. We confirmed lateral stepping in mouse dynein, and observed a significant increase in its frequency for the Loa/+ mutant protein (). One potential explanation for this result is a disrupted coordination between the two motor domains within the native dynein complex. A gating mechanism between dimeric motor domains is well established for kinesins and myosins, but is not well understood for dynein24–26
. Gating contributes to processive motion by ensuring that, as one motor domain advances, the other remains strongly associated with its track in the apo state, thereby preventing premature detachment26
. As a test for altered gating in the Loa mutant dynein, we measured its KmATP
. Despite the somewhat decreased Vmax
for Loa/+ dynein due to its lower KmMT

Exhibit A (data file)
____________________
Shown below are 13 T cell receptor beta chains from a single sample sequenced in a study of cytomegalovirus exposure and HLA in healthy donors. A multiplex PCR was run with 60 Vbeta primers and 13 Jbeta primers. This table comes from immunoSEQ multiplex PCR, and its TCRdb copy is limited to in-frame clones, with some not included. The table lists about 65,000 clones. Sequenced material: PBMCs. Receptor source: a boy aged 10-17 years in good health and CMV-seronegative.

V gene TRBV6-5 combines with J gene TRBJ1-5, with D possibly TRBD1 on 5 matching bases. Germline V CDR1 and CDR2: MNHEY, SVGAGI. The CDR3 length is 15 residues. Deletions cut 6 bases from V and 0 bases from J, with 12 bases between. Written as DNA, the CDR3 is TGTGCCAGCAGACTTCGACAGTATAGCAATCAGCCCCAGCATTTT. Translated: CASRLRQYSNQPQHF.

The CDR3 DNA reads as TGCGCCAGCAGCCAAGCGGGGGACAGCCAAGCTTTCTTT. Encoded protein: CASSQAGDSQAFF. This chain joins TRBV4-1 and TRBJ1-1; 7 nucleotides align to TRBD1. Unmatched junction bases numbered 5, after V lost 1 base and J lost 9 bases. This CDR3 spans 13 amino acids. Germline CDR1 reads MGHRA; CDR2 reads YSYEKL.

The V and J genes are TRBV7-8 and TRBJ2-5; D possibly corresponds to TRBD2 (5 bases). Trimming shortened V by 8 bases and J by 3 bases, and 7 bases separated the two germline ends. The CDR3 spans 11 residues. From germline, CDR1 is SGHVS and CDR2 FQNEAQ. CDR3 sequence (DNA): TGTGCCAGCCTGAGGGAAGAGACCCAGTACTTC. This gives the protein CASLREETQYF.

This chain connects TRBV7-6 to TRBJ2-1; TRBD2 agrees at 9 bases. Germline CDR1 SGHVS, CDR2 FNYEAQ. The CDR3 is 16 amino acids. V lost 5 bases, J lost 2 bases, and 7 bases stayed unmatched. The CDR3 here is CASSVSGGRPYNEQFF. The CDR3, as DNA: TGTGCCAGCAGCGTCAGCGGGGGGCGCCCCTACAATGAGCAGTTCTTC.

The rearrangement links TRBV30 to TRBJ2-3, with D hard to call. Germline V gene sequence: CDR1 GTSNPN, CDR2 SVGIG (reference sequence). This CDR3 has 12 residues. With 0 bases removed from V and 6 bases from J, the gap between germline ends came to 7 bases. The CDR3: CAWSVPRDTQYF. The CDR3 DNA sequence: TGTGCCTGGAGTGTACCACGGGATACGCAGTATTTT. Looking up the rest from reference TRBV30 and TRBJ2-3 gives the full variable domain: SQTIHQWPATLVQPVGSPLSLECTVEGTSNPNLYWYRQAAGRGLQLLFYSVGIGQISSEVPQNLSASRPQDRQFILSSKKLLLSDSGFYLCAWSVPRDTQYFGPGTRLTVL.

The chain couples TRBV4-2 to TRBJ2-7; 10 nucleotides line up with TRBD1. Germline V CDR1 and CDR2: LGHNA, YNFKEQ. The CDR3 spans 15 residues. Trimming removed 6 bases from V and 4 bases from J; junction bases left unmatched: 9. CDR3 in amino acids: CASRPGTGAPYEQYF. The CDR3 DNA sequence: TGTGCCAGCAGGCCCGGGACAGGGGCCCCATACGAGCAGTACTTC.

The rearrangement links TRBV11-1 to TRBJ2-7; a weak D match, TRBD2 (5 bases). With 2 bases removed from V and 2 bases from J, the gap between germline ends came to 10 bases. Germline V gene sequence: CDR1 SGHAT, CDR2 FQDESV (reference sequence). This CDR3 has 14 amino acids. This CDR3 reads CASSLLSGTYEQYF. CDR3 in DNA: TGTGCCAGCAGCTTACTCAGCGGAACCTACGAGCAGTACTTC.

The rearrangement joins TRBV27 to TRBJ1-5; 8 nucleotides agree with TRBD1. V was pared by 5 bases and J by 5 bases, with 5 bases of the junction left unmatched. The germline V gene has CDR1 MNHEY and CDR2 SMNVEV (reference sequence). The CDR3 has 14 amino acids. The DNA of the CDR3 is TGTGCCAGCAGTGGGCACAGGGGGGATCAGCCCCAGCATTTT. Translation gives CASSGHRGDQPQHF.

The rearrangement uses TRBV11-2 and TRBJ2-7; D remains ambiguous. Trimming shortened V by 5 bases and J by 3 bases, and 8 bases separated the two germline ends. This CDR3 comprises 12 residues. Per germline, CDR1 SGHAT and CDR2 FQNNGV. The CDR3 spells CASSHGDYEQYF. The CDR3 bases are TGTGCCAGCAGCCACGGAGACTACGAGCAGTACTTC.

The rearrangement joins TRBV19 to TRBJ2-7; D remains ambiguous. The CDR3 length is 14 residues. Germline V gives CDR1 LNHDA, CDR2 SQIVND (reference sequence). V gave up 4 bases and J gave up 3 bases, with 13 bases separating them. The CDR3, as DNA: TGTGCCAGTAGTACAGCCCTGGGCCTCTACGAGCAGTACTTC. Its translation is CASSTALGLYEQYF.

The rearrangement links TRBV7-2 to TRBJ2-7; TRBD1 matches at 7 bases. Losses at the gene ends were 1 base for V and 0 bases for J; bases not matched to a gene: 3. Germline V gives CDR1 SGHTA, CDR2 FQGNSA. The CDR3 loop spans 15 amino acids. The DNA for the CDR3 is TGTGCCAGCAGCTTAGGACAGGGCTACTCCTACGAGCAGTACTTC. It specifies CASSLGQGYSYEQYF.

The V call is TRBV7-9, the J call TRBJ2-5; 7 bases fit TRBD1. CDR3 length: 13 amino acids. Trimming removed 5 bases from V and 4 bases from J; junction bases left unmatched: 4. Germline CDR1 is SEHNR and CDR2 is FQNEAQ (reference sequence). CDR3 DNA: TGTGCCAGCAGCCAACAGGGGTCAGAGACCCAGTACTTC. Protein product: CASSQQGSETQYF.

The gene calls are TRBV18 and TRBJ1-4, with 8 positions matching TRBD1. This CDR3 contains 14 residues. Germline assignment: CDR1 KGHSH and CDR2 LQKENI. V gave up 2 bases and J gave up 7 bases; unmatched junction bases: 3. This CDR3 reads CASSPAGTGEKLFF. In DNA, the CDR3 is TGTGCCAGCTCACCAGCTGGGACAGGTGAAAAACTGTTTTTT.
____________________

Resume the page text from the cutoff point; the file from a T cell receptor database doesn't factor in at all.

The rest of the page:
(), the KmATP
was clearly decreased (18.8 ± 4.1 µM vs.
27.0 ± 6.5 µM for wild-type, P
<0.05) (). This result is consistent with a defect in communication between motor domains, allowing premature ATP binding by the apo motor domain, and subsequent release from the microtubule (), though further kinetic analysis will be needed to confirm this model.
Figure 5 Biophysical and biochemical evidence of altered motor coordination in mutant dynein. (a) Sample lateral position traces of beads carried by a single kinesin, wild-type or Loa/+ dynein. (b) Distributions of the instantaneous change in lateral position (more ...)